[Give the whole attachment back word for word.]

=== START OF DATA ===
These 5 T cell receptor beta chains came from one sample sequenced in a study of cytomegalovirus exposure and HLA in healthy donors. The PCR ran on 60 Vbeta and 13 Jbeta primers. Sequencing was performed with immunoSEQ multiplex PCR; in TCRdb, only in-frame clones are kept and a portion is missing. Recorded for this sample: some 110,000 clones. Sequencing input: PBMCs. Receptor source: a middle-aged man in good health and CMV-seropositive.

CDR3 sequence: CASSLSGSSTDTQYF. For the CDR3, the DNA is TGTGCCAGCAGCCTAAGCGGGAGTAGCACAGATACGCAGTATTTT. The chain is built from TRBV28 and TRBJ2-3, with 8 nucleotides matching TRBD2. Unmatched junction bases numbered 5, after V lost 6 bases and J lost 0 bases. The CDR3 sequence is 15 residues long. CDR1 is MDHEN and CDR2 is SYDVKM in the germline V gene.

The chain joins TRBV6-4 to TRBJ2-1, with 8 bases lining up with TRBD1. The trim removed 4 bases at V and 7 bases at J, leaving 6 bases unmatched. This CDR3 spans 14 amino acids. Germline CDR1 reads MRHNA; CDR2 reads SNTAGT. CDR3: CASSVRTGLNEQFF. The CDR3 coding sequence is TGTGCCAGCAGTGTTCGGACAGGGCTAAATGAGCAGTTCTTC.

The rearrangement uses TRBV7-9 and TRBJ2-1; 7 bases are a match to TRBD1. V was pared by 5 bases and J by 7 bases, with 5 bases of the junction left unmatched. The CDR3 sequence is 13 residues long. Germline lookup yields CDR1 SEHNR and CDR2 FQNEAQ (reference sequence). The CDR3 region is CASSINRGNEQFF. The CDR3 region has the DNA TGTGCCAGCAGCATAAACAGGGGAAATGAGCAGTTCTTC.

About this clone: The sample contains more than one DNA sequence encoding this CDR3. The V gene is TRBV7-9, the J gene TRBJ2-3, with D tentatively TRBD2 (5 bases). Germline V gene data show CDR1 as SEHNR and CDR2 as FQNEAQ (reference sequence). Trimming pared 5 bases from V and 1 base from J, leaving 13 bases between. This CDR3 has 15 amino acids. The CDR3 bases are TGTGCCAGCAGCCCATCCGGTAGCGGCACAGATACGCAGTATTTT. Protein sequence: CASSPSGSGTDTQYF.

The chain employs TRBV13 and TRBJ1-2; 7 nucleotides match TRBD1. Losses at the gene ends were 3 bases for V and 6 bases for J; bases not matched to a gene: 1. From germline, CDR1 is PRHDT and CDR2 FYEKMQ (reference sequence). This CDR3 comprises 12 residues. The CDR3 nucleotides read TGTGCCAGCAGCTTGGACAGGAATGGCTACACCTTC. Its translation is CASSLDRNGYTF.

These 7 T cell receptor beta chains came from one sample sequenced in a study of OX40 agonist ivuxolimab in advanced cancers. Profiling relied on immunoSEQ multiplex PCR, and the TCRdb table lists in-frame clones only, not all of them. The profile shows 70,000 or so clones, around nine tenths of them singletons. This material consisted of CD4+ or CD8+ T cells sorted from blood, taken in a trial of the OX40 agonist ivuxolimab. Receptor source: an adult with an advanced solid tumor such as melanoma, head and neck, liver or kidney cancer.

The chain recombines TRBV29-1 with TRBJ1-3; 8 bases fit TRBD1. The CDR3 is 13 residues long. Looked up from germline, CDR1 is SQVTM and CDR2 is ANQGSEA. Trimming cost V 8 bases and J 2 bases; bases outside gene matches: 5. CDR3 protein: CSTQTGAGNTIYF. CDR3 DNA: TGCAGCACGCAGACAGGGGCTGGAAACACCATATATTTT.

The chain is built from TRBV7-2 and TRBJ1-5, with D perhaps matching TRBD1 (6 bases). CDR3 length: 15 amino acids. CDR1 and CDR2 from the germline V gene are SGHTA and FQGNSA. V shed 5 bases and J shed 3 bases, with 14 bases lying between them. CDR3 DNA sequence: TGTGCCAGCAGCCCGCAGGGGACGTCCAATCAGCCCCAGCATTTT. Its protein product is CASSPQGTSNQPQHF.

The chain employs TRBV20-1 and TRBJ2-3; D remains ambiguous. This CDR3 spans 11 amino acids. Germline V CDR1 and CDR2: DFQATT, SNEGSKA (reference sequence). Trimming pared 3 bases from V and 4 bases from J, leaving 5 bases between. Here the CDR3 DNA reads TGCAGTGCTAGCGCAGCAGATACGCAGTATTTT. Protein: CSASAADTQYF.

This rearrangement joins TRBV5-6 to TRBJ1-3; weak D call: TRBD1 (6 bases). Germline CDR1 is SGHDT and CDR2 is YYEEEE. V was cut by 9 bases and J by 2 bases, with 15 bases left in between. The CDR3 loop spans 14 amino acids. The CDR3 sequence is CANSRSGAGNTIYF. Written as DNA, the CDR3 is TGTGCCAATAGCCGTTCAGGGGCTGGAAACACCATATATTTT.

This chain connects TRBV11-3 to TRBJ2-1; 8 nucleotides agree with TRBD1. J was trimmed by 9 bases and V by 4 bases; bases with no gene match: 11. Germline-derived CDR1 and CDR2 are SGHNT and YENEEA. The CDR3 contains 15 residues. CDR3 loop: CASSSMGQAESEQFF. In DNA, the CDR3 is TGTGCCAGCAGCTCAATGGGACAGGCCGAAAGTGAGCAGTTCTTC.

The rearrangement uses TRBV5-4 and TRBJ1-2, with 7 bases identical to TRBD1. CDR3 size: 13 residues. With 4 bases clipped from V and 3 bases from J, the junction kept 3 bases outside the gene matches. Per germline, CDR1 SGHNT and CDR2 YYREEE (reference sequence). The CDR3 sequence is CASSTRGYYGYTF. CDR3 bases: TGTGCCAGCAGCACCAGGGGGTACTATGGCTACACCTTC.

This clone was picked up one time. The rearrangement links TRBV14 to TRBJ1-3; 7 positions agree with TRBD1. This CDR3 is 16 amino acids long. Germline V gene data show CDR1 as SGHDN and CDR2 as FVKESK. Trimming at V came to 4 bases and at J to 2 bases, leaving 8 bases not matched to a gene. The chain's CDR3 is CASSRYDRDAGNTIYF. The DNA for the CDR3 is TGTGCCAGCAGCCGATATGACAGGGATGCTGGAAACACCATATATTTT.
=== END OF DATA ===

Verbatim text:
These 5 T cell receptor beta chains came from one sample sequenced in a study of cytomegalovirus exposure and HLA in healthy donors. The PCR ran on 60 Vbeta and 13 Jbeta primers. Sequencing was performed with immunoSEQ multiplex PCR; in TCRdb, only in-frame clones are kept and a portion is missing. Recorded for this sample: some 110,000 clones. Sequencing input: PBMCs. Receptor source: a middle-aged man in good health and CMV-seropositive.

CDR3 sequence: CASSLSGSSTDTQYF. For the CDR3, the DNA is TGTGCCAGCAGCCTAAGCGGGAGTAGCACAGATACGCAGTATTTT. The chain is built from TRBV28 and TRBJ2-3, with 8 nucleotides matching TRBD2. Unmatched junction bases numbered 5, after V lost 6 bases and J lost 0 bases. The CDR3 sequence is 15 residues long. CDR1 is MDHEN and CDR2 is SYDVKM in the germline V gene.

The chain joins TRBV6-4 to TRBJ2-1, with 8 bases lining up with TRBD1. The trim removed 4 bases at V and 7 bases at J, leaving 6 bases unmatched. This CDR3 spans 14 amino acids. Germline CDR1 reads MRHNA; CDR2 reads SNTAGT. CDR3: CASSVRTGLNEQFF. The CDR3 coding sequence is TGTGCCAGCAGTGTTCGGACAGGGCTAAATGAGCAGTTCTTC.

The rearrangement uses TRBV7-9 and TRBJ2-1; 7 bases are a match to TRBD1. V was pared by 5 bases and J by 7 bases, with 5 bases of the junction left unmatched. The CDR3 sequence is 13 residues long. Germline lookup yields CDR1 SEHNR and CDR2 FQNEAQ (reference sequence). The CDR3 region is CASSINRGNEQFF. The CDR3 region has the DNA TGTGCCAGCAGCATAAACAGGGGAAATGAGCAGTTCTTC.

About this clone: The sample contains more than one DNA sequence encoding this CDR3. The V gene is TRBV7-9, the J gene TRBJ2-3, with D tentatively TRBD2 (5 bases). Germline V gene data show CDR1 as SEHNR and CDR2 as FQNEAQ (reference sequence). Trimming pared 5 bases from V and 1 base from J, leaving 13 bases between. This CDR3 has 15 amino acids. The CDR3 bases are TGTGCCAGCAGCCCATCCGGTAGCGGCACAGATACGCAGTATTTT. Protein sequence: CASSPSGSGTDTQYF.

The chain employs TRBV13 and TRBJ1-2; 7 nucleotides match TRBD1. Losses at the gene ends were 3 bases for V and 6 bases for J; bases not matched to a gene: 1. From germline, CDR1 is PRHDT and CDR2 FYEKMQ (reference sequence). This CDR3 comprises 12 residues. The CDR3 nucleotides read TGTGCCAGCAGCTTGGACAGGAATGGCTACACCTTC. Its translation is CASSLDRNGYTF.

These 7 T cell receptor beta chains came from one sample sequenced in a study of OX40 agonist ivuxolimab in advanced cancers. Profiling relied on immunoSEQ multiplex PCR, and the TCRdb table lists in-frame clones only, not all of them. The profile shows 70,000 or so clones, around nine tenths of them singletons. This material consisted of CD4+ or CD8+ T cells sorted from blood, taken in a trial of the OX40 agonist ivuxolimab. Receptor source: an adult with an advanced solid tumor such as melanoma, head and neck, liver or kidney cancer.

The chain recombines TRBV29-1 with TRBJ1-3; 8 bases fit TRBD1. The CDR3 is 13 residues long. Looked up from germline, CDR1 is SQVTM and CDR2 is ANQGSEA. Trimming cost V 8 bases and J 2 bases; bases outside gene matches: 5. CDR3 protein: CSTQTGAGNTIYF. CDR3 DNA: TGCAGCACGCAGACAGGGGCTGGAAACACCATATATTTT.

The chain is built from TRBV7-2 and TRBJ1-5, with D perhaps matching TRBD1 (6 bases). CDR3 length: 15 amino acids. CDR1 and CDR2 from the germline V gene are SGHTA and FQGNSA. V shed 5 bases and J shed 3 bases, with 14 bases lying between them. CDR3 DNA sequence: TGTGCCAGCAGCCCGCAGGGGACGTCCAATCAGCCCCAGCATTTT. Its protein product is CASSPQGTSNQPQHF.

The chain employs TRBV20-1 and TRBJ2-3; D remains ambiguous. This CDR3 spans 11 amino acids. Germline V CDR1 and CDR2: DFQATT, SNEGSKA (reference sequence). Trimming pared 3 bases from V and 4 bases from J, leaving 5 bases between. Here the CDR3 DNA reads TGCAGTGCTAGCGCAGCAGATACGCAGTATTTT. Protein: CSASAADTQYF.

This rearrangement joins TRBV5-6 to TRBJ1-3; weak D call: TRBD1 (6 bases). Germline CDR1 is SGHDT and CDR2 is YYEEEE. V was cut by 9 bases and J by 2 bases, with 15 bases left in between. The CDR3 loop spans 14 amino acids. The CDR3 sequence is CANSRSGAGNTIYF. Written as DNA, the CDR3 is TGTGCCAATAGCCGTTCAGGGGCTGGAAACACCATATATTTT.

This chain connects TRBV11-3 to TRBJ2-1; 8 nucleotides agree with TRBD1. J was trimmed by 9 bases and V by 4 bases; bases with no gene match: 11. Germline-derived CDR1 and CDR2 are SGHNT and YENEEA. The CDR3 contains 15 residues. CDR3 loop: CASSSMGQAESEQFF. In DNA, the CDR3 is TGTGCCAGCAGCTCAATGGGACAGGCCGAAAGTGAGCAGTTCTTC.

The rearrangement uses TRBV5-4 and TRBJ1-2, with 7 bases identical to TRBD1. CDR3 size: 13 residues. With 4 bases clipped from V and 3 bases from J, the junction kept 3 bases outside the gene matches. Per germline, CDR1 SGHNT and CDR2 YYREEE (reference sequence). The CDR3 sequence is CASSTRGYYGYTF. CDR3 bases: TGTGCCAGCAGCACCAGGGGGTACTATGGCTACACCTTC.

This clone was picked up one time. The rearrangement links TRBV14 to TRBJ1-3; 7 positions agree with TRBD1. This CDR3 is 16 amino acids long. Germline V gene data show CDR1 as SGHDN and CDR2 as FVKESK. Trimming at V came to 4 bases and at J to 2 bases, leaving 8 bases not matched to a gene. The chain's CDR3 is CASSRYDRDAGNTIYF. The DNA for the CDR3 is TGTGCCAGCAGCCGATATGACAGGGATGCTGGAAACACCATATATTTT.